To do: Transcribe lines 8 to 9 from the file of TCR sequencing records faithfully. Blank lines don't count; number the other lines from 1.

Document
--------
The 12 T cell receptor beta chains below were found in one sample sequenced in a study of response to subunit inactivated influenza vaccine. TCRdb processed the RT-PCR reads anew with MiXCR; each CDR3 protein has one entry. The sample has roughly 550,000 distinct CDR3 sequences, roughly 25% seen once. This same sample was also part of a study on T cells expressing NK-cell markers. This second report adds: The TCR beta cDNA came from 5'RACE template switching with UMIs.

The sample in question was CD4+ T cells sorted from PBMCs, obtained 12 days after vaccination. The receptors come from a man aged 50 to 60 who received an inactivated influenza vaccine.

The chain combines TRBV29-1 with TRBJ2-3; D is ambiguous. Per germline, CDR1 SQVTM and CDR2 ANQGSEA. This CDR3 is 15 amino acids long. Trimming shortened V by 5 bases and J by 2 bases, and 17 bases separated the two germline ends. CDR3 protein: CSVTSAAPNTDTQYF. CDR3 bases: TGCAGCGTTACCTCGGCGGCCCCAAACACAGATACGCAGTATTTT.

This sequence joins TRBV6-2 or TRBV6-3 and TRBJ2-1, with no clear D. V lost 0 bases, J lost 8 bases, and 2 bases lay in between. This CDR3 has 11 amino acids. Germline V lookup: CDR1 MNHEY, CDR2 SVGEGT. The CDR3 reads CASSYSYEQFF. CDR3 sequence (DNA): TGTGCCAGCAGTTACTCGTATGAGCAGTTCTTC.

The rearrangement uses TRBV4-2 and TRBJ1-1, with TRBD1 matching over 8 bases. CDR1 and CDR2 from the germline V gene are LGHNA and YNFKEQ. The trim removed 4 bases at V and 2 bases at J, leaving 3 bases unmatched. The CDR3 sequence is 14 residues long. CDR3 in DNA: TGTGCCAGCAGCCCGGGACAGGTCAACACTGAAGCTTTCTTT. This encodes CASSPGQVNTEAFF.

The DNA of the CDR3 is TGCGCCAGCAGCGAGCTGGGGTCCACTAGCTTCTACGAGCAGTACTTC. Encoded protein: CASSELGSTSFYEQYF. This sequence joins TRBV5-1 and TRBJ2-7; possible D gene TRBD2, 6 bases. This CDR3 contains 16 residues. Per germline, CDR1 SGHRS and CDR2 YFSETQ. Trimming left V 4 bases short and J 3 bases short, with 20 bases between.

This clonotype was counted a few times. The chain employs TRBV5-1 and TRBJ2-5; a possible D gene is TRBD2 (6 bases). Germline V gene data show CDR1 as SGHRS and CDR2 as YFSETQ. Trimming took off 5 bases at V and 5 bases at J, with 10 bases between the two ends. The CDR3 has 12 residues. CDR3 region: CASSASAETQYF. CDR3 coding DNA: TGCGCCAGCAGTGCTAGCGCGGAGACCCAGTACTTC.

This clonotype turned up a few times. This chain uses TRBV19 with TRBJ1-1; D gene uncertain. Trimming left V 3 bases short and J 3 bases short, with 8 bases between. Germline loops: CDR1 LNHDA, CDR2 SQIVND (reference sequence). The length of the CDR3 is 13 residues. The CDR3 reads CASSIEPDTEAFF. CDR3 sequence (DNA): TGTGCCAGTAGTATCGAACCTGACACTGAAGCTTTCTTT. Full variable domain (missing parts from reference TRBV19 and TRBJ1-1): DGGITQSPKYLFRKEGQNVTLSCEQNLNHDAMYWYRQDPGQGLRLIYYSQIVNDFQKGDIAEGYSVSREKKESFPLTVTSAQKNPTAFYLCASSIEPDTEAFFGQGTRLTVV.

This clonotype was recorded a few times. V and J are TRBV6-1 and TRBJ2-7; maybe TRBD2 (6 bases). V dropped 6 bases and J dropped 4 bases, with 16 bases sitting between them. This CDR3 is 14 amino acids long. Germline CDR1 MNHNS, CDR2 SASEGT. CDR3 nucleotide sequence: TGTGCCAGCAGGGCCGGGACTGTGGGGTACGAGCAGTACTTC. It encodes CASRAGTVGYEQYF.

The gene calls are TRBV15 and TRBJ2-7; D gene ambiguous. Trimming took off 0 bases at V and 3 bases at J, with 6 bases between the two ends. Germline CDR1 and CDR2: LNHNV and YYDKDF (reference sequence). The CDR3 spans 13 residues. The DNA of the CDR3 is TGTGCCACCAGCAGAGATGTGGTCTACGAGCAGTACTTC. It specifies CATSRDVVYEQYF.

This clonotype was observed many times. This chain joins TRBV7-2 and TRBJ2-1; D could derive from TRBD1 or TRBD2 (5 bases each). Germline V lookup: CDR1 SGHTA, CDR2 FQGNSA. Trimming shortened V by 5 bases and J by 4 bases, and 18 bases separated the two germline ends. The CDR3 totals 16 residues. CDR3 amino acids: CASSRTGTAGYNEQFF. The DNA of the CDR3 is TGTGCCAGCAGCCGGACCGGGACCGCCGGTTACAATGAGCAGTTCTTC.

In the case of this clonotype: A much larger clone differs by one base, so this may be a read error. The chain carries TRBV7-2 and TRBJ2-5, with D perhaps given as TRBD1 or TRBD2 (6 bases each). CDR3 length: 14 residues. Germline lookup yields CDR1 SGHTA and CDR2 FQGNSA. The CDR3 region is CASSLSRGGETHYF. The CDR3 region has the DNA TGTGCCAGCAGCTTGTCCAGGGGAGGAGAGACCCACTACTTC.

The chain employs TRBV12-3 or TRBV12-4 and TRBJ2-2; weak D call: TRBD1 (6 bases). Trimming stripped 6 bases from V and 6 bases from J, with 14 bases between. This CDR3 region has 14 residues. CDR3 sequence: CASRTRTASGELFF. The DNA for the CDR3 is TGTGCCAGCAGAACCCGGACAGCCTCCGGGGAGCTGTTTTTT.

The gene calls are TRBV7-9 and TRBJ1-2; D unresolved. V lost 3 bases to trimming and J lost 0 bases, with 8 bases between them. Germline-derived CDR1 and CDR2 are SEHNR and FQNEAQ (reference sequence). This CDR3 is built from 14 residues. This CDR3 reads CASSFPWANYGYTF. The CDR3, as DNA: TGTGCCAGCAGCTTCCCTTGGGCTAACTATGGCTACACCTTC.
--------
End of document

This clonotype turned up a few times. This chain uses TRBV19 with TRBJ1-1; D gene uncertain. Trimming left V 3 bases short and J 3 bases short, with 8 bases between. Germline loops: CDR1 LNHDA, CDR2 SQIVND (reference sequence). The length of the CDR3 is 13 residues. The CDR3 reads CASSIEPDTEAFF. CDR3 sequence (DNA): TGTGCCAGTAGTATCGAACCTGACACTGAAGCTTTCTTT. Full variable domain (missing parts from reference TRBV19 and TRBJ1-1): DGGITQSPKYLFRKEGQNVTLSCEQNLNHDAMYWYRQDPGQGLRLIYYSQIVNDFQKGDIAEGYSVSREKKESFPLTVTSAQKNPTAFYLCASSIEPDTEAFFGQGTRLTVV.

This clonotype was recorded a few times. V and J are TRBV6-1 and TRBJ2-7; maybe TRBD2 (6 bases). V dropped 6 bases and J dropped 4 bases, with 16 bases sitting between them. This CDR3 is 14 amino acids long. Germline CDR1 MNHNS, CDR2 SASEGT. CDR3 nucleotide sequence: TGTGCCAGCAGGGCCGGGACTGTGGGGTACGAGCAGTACTTC. It encodes CASRAGTVGYEQYF.